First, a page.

There?s an old saying that share prices often climb on a wall of worry and the experiences of investors in the stock market these past few years have certainly added substance to that saying. Take a look at this chart of the Straits Times Index (SGX: ^STI) from Yahoo Finance Singapore:
The STI has registered a 117% increase from its trough on March 2009 to its current price…
There’s an old saying that share prices often climb on a wall of worry and the experiences of investors in the stock market these past few years have certainly added substance to that saying. Take a look at this chart of the Straits Times Index (SGX: ^STI) from Yahoo Finance Singapore:
The STI has registered a 117% increase from its trough on March 2009 to its current price of around 3280. From 2009 to March 2013, bad news just seemed to keep coming – financial institutions around the world feared for their lives in 2009 due to excessive risk taking; British Petroleum’s oil rig explosion in 2010 dominated headlines along with European fiscal woes; 2011 saw numerous countries undergo political upheaval under the Arab Spring followed shortly by the tragic Japanese earthquake; and finally, in 2012, the American fiscal cliff gave everybody jitters. As the saying goes, when it rains, it pours.
As you’re faced with such dramatic news from all over the world, it might make you wonder, “Will there ever be a moment of peace, or less uncertainty’’? The financial media craves ‘certainty’ as they feel that investing can be safer, less risky, and more profitable when things are more ‘certain’. But yet, throughout all these worries, the stock markets continue to climb and Singapore is not alone, as the MSCI World Index, which measures the returns of various stock markets around the world, has almost doubled to 1430 since March 2009.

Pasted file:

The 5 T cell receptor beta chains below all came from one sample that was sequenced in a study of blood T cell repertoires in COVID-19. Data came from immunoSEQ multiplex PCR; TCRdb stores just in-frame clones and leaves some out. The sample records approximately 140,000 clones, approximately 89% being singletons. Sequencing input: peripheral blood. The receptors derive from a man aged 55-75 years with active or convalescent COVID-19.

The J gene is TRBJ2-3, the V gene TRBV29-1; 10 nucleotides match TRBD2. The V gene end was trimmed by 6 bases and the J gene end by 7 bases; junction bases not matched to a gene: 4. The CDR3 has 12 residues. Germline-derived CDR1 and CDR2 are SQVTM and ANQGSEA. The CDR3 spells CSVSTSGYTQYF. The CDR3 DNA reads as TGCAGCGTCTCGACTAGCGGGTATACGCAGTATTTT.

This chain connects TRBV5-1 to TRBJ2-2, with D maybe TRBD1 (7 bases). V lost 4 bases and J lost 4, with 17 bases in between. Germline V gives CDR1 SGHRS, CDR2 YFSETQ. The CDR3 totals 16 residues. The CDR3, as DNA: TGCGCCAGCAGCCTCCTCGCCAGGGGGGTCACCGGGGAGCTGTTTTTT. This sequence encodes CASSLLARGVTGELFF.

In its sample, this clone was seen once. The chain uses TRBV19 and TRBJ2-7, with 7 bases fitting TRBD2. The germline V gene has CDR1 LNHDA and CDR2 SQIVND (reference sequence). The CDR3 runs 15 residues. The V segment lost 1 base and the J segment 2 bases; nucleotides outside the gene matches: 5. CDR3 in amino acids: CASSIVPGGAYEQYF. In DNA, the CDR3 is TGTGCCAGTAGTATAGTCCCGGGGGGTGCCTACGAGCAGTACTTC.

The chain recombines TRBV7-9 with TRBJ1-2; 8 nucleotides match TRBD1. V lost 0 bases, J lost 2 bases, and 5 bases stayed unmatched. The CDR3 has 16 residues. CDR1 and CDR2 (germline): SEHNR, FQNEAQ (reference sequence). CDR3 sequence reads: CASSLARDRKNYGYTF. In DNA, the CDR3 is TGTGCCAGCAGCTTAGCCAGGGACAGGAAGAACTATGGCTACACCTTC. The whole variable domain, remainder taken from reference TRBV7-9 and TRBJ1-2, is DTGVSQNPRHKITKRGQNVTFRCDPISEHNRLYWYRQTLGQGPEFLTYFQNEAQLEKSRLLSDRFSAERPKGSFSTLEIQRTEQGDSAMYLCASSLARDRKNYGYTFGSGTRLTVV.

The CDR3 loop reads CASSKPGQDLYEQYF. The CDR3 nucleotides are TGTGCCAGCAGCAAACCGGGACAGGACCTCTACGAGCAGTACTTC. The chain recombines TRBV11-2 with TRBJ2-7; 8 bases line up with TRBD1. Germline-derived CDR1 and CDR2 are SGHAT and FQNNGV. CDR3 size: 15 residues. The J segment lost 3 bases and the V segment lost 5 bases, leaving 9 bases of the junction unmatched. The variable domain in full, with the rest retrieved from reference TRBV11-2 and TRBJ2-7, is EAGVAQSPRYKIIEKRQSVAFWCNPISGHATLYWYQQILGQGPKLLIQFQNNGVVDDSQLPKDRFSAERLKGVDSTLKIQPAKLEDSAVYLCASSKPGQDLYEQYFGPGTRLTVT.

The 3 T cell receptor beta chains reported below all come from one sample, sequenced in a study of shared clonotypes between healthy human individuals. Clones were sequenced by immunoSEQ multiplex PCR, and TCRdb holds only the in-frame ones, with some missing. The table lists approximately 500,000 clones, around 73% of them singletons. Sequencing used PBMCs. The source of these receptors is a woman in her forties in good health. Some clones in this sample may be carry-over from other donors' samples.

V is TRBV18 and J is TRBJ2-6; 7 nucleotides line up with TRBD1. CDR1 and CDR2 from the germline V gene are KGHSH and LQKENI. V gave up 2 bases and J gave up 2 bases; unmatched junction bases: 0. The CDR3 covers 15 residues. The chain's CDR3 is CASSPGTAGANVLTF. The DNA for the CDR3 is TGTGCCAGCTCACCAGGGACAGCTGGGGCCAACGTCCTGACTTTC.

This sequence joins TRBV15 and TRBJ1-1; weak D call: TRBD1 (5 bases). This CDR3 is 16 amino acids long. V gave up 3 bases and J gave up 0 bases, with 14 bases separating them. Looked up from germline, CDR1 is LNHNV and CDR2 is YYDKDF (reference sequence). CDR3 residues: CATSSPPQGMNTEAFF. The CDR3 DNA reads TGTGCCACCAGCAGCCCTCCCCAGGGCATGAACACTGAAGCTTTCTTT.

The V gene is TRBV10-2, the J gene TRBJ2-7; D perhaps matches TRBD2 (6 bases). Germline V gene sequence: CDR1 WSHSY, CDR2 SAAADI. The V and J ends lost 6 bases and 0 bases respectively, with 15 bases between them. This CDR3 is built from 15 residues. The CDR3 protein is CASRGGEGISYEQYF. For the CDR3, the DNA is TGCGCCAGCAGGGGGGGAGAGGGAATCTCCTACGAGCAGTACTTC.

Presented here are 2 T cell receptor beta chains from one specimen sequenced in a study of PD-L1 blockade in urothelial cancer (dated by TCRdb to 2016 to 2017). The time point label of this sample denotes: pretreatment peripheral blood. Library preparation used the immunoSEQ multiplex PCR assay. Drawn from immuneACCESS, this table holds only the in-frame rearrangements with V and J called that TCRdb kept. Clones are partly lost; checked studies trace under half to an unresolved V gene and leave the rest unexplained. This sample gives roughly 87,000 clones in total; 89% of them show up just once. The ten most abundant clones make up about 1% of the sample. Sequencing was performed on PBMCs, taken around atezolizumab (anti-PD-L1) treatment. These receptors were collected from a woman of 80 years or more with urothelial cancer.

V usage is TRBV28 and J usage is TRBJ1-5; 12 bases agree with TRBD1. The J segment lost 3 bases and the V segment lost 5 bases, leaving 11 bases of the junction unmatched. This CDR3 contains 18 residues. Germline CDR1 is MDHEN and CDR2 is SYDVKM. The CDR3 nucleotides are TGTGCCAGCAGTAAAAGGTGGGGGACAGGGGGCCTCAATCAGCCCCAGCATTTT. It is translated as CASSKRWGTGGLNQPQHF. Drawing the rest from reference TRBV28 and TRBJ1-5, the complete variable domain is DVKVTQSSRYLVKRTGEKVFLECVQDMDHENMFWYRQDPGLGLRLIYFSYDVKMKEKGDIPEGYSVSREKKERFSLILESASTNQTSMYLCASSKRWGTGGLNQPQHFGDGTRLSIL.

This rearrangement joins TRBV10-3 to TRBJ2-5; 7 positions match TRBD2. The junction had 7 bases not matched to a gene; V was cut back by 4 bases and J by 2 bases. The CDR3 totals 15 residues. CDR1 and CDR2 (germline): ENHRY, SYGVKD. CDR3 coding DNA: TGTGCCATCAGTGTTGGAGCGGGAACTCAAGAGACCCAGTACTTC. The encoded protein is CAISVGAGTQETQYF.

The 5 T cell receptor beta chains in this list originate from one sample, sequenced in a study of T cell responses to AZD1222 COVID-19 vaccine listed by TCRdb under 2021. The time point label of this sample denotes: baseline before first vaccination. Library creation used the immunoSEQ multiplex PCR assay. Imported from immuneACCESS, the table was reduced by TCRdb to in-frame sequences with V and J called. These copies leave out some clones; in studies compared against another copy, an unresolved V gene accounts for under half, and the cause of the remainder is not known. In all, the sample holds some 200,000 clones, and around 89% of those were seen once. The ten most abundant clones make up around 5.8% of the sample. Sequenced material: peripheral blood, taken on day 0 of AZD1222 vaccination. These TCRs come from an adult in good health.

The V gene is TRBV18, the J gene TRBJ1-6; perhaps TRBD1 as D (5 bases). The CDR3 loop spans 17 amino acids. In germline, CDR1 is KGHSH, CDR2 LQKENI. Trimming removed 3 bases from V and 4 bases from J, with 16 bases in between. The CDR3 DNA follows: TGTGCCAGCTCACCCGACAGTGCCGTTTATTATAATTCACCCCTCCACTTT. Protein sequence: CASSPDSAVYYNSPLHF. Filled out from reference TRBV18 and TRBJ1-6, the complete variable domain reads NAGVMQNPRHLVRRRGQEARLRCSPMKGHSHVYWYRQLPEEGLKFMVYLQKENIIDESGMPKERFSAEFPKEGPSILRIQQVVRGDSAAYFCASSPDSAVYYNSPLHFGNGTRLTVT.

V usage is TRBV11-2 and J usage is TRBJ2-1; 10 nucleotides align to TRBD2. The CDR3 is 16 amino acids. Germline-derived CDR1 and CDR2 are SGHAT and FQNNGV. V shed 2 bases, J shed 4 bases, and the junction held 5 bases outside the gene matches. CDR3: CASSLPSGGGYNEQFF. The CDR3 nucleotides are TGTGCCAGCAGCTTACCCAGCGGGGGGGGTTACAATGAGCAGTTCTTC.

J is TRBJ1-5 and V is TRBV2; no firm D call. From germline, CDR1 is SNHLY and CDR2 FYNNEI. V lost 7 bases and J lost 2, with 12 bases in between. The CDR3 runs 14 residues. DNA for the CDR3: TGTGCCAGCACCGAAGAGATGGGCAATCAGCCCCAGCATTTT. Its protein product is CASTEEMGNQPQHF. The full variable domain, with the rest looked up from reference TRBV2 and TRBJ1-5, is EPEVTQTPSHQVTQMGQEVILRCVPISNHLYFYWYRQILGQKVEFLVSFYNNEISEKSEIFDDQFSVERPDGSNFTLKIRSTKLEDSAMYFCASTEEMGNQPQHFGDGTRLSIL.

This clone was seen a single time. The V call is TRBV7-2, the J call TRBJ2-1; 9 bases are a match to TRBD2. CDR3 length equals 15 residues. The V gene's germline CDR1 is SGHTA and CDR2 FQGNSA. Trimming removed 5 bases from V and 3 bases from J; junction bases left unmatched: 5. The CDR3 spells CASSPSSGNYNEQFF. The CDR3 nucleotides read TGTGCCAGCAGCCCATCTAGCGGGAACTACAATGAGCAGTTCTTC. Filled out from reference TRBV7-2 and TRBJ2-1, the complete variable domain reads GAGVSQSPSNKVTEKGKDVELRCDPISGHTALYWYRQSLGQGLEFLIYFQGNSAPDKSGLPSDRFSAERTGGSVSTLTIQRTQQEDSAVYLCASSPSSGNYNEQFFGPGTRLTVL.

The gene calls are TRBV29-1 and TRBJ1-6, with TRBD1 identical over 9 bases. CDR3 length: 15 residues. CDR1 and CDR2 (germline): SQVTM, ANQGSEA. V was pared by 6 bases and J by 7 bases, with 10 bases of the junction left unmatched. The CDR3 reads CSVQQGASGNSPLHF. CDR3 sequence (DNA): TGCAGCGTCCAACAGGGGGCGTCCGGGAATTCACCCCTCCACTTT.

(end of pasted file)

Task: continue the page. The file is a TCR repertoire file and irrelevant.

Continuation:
Throughout these four years, market commentators and investors saw risk in every corner. At the STI’s trough in March 2009, the index’s trailing Price-Earnings multiple was around 6, way below its historical average of around 15. Only extreme fear and risk aversion (investors were scared stiff by the Global Financial Crisis of 2007/2009 and believed that risks in investing were at its highest) could bring down valuations for the overall stock market to such low levels.
But, paradoxically, it was the market’s extremely low valuation in 2009 that set up the stage for its gangbuster-like returns over the next four years. The STI’s performance from 2009-2013 is a microcosm for the ‘perversity of risk’ when investing. Howard Marks from Oaktree Capital summed it up brilliantly by writing:
“The riskiest thing in the investment world is the belief that there’s no risk. On the other hand, a high level of risk consciousness tends to mitigate risk. I call this the perversity of risk.”
In 2004, Ben Bernanke, then a Governor of America’s Federal Reserve System, gave a speech (warning: very technical speech) about taming the economic cycle and thus removing risks. Fast forward 3 years later, and the world was staring at a financial abyss brought on by excessive leverage stemming from a belief that risks were minimal. So, when you want to invest, look around you – is there widespread belief that it is not risky to invest now?
The SPDR Straits Times Index ETF’s (SGX: ES3) current PE (which is a close proxy for the STI’s valuation) stands at 13.2 and is still below the STI’s historical PE average. News around the world is still largely fretful about how things can go wrong and there’s a lack of unbridled exuberance now. No one can tell the future but we can gauge the current risk appetite of the financial world and adjust our behaviour accordingly. After all, like Warren Buffett said, ‘Be fearful when others are greedy and greedy when others are fearful’.
Keep up with what’s happening in today’s markets and learn how to GROW your wealth in the years ahead with your FREE subscription to Take Stock Singapore. Click here now for your free subscription. Take Stock Singapore is The Motley Fool’s free investing newsletter written by David Kuo.
The Motley Fool’s purpose is to help the world invest, better. The information provided is for general information purposes only and is not intended to be personalised investment or financial advice. Motley Fool Singapore Contributor Chong Ser Jing doesn’t own shares in any companies mentioned.